Black market forex dealers are feeling the heat following a raft of monetary measures recently put in place by the central bank to halt the depreciation of the local currency which had fuelled a spike in price increases.
The Reserve Bank of Zimbabwe (RBZ) established the foreign exchange auction system, which became operational in June this year.
The auction has stabilised the foreign exchange rate.
The money changers are also finding the going tough following the ban on mobile money agent lines and the introduction of daily transaction limits.
They now no longer have access to large sums of money which they used to have as the central bank has set a daily limit of ZWL$5 000.
This week, the parallel market rates tumbled to between ZWL$97 and ZWL$110 to the US dollar, down from about ZWL$125 per dollar.
This comes as Zimbabwe’s foreign exchange market remains stable on the official market and officially quoted at ZWL$81.6 against the greenback at Tuesday’s auction.
Illegal foreign currency dealers told Business Times this week that the auction was giving a better rate which has resulted in low activity on the parallel market.
“Right now the rate on the parallel market is not favourable, that is why you find that people are now preferring to trade in foreign currency because an equivalent of a dollar in local currency cannot make a purchase of something worth a dollar,” said one dealer.
The Zimbabwean dollar has been constant at around ZWL$81.3 for every dollar on the auction system for the past couple of weeks.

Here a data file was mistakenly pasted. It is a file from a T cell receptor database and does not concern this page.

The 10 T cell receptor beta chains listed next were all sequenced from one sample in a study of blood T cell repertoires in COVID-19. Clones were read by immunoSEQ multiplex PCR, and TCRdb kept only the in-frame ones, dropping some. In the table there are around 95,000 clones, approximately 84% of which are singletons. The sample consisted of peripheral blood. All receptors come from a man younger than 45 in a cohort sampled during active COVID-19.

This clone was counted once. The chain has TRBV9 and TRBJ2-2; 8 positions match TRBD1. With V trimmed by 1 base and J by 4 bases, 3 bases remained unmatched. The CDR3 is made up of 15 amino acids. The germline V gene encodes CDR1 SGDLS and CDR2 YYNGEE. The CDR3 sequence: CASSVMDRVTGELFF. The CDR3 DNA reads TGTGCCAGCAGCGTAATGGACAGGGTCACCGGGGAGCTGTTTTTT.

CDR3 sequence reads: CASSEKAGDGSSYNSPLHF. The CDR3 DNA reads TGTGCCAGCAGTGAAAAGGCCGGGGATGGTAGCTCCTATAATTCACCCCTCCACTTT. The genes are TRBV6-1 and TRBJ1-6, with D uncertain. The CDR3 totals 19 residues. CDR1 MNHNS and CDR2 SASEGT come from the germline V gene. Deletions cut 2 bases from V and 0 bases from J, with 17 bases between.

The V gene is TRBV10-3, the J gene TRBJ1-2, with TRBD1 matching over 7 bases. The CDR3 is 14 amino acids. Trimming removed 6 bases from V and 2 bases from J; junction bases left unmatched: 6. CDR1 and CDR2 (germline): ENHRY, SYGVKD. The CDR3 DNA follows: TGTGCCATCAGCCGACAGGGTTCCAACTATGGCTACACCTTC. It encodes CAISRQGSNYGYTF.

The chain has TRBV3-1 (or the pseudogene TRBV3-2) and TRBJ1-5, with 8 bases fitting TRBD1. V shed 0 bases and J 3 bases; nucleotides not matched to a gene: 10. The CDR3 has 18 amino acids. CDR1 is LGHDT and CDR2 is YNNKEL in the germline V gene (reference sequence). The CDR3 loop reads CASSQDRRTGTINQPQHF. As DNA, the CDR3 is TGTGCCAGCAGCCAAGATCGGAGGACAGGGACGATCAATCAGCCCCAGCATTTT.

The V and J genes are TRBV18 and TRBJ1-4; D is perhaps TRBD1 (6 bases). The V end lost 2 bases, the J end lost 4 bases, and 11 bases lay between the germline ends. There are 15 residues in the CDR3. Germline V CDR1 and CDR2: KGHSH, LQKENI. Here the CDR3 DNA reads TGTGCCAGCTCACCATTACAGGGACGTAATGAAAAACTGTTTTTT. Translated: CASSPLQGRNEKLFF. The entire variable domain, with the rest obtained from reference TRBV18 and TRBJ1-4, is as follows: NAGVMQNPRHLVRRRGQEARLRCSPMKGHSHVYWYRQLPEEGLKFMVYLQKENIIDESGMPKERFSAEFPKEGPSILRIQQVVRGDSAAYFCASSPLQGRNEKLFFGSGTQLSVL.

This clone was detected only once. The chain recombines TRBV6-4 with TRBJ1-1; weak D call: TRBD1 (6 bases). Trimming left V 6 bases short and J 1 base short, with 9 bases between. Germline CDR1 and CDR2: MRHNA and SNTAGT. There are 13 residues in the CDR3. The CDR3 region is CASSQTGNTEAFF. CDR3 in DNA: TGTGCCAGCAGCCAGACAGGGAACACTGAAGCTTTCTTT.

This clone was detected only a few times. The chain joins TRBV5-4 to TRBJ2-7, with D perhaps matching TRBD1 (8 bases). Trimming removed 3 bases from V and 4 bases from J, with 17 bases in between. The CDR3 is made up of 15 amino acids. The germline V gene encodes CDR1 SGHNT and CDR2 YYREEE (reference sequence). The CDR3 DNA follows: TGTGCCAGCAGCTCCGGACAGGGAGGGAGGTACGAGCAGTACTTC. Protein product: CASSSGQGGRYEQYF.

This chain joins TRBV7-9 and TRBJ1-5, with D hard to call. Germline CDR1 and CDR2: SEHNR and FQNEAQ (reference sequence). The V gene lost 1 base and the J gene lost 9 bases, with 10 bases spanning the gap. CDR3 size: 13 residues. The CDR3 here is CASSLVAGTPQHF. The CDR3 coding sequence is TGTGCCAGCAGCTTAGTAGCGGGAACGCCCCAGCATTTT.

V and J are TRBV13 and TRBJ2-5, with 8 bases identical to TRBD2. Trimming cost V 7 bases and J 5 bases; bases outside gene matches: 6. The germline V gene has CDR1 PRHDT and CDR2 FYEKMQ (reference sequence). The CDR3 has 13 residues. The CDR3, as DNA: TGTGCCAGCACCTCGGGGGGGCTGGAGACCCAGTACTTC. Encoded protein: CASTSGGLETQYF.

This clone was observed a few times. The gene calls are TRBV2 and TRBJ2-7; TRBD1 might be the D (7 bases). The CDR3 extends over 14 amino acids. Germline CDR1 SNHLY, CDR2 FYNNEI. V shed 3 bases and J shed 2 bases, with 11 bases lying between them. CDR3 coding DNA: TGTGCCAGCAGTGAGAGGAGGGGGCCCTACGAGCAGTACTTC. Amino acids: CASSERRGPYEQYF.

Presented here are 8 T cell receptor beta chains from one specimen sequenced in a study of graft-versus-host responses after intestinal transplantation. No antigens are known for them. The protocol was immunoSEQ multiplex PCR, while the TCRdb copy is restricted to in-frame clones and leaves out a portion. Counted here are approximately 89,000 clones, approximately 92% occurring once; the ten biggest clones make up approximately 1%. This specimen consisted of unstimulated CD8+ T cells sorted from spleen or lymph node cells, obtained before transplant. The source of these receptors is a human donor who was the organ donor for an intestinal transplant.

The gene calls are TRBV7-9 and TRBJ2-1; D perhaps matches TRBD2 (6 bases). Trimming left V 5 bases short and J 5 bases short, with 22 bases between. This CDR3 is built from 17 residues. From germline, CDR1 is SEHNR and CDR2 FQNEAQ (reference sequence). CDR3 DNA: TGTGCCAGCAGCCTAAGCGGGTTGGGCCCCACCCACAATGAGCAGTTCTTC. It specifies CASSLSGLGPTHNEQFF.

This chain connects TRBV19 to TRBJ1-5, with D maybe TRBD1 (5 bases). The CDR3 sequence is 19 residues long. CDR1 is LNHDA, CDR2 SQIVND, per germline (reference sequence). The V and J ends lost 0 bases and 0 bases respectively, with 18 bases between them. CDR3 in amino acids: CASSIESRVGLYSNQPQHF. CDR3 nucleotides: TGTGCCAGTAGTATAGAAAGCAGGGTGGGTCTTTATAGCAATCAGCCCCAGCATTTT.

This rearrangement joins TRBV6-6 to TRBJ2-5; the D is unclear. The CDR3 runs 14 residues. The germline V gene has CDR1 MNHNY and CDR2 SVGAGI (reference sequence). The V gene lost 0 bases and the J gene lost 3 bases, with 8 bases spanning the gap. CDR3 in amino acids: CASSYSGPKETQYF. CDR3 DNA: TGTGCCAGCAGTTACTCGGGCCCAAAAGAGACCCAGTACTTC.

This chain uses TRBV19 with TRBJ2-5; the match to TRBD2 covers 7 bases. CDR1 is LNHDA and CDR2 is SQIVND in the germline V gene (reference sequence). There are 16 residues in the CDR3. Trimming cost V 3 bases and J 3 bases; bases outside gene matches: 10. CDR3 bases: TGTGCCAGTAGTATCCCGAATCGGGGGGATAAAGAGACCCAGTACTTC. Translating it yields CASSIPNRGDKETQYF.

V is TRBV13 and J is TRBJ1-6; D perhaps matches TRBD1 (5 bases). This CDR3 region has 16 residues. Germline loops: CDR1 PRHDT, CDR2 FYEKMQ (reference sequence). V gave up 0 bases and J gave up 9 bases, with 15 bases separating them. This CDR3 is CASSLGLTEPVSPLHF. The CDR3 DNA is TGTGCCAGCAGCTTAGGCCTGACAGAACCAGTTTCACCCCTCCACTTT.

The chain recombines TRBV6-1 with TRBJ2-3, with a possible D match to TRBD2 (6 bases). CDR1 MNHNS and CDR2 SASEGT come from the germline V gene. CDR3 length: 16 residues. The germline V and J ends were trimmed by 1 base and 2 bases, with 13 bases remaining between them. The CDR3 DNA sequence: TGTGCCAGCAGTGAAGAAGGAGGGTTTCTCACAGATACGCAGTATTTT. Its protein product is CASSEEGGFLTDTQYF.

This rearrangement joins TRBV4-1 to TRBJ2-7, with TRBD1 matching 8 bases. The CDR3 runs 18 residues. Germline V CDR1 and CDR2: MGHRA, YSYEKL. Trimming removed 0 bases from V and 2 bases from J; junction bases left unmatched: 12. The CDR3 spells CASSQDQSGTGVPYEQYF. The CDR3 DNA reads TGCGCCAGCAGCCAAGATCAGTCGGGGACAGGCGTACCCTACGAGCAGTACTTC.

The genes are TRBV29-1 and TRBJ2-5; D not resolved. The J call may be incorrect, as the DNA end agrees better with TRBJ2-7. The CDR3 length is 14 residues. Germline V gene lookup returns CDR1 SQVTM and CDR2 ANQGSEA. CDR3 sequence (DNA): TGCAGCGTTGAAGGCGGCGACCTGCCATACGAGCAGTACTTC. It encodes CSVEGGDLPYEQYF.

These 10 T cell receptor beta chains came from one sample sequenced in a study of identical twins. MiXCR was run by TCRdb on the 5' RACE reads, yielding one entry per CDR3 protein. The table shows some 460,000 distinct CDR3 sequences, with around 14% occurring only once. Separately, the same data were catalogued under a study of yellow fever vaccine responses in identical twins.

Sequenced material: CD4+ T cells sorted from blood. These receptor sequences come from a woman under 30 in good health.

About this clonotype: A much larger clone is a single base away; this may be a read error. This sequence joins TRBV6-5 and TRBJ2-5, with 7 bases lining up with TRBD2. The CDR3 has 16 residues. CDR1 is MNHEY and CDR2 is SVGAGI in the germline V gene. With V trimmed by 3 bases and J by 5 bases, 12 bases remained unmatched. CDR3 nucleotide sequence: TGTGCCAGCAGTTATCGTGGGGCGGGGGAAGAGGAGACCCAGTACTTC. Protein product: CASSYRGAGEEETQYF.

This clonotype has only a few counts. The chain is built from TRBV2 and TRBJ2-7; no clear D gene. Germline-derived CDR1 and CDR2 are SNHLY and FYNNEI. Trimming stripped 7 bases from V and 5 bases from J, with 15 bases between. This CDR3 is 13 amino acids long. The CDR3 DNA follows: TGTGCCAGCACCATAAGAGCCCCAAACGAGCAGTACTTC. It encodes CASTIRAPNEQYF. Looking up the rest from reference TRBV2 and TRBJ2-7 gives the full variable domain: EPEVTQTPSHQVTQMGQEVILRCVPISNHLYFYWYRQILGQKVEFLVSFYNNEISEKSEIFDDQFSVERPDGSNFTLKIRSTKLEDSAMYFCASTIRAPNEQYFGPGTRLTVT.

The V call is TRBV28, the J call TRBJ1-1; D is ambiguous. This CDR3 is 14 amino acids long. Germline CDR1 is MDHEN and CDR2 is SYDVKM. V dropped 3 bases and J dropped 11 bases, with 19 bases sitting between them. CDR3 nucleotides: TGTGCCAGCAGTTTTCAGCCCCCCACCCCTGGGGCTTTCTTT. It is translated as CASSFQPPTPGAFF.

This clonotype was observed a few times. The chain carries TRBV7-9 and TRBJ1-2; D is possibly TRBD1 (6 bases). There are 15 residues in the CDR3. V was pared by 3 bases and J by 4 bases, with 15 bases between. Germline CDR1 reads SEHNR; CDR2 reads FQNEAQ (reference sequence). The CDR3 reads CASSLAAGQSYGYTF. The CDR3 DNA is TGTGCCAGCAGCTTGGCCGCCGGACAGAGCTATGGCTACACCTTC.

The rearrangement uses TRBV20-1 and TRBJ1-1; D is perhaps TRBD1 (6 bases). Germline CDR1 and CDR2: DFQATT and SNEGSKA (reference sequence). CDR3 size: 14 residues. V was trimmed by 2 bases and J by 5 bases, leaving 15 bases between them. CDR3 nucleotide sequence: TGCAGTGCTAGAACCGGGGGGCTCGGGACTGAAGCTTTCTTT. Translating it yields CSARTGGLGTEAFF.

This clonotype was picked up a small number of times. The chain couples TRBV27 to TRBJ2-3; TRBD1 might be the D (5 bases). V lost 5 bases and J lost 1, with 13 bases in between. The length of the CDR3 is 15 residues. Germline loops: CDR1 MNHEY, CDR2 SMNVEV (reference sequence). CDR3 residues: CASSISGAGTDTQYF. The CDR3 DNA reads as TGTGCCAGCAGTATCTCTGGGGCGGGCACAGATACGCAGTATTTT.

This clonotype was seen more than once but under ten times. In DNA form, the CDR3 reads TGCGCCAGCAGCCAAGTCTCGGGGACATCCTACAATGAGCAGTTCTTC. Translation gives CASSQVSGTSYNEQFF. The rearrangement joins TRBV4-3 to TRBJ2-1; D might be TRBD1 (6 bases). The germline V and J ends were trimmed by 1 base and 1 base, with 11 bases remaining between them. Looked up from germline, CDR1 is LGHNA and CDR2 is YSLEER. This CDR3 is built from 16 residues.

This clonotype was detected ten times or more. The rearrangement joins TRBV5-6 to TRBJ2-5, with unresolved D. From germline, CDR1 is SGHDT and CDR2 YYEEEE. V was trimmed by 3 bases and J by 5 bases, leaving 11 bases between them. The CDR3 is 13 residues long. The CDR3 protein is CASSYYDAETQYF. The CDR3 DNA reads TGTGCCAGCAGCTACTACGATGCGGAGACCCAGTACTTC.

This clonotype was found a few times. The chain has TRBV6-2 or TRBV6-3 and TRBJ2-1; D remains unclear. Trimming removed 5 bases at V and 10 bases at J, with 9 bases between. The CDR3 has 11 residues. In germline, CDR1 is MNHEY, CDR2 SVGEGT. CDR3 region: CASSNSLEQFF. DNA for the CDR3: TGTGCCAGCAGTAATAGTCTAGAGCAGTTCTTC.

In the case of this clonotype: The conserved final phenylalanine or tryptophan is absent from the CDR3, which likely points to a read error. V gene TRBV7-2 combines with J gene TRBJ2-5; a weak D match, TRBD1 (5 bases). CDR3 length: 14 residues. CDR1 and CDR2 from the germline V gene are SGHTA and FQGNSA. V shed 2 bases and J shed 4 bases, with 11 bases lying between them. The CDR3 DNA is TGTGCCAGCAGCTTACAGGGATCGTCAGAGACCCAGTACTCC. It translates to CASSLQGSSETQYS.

Another dealer said they were finding it difficult to adjust their rates up as they were incurring a lot of charges in their bank and mobile money transactions.
“The way we are acquiring the RTGS does not allow us to adjust the rate because of the charges since we are now using personal lines.
When we were using agent lines I would actually get a bonus for transacting but with the personal lines it’s really difficult.
The auction system has tamed our rate on the parallel market,” he said.
The RBZ recently banned restricted individuals to one agent in an attempt to curb the trading of foreign exchange on the parallel market.
The central bank indicated that agent lines were no longer serving any legitimate purpose and were now being used primarily for illegal foreign exchange transactions.
Monetary Policy Committee Member and economist Eddie Cross said that they expect the stability of the local currency to continue until 2021.
“I think the new situation is here to stay. We are delighted with the outcome of the auction which we advocated for a year ago.
It has stabilised the exchange rate and as a consequence it has stabilised inflation”, said Cross.
He added: “We need, however, to ensure that there is sufficient foreign exchange on the auction to meet demand.”
Despite the stability of the local currency, the cost of living soared 4.1% to almost ZWL$18,000, according to the Zimbabwe National Statistics Agency, as some companies continue hiking prices of goods and services.
There has also been a shortage of smaller US Dollar notes creating a shortage of change which in most cases has forced the use of the local currency further increasing transactions in local currency.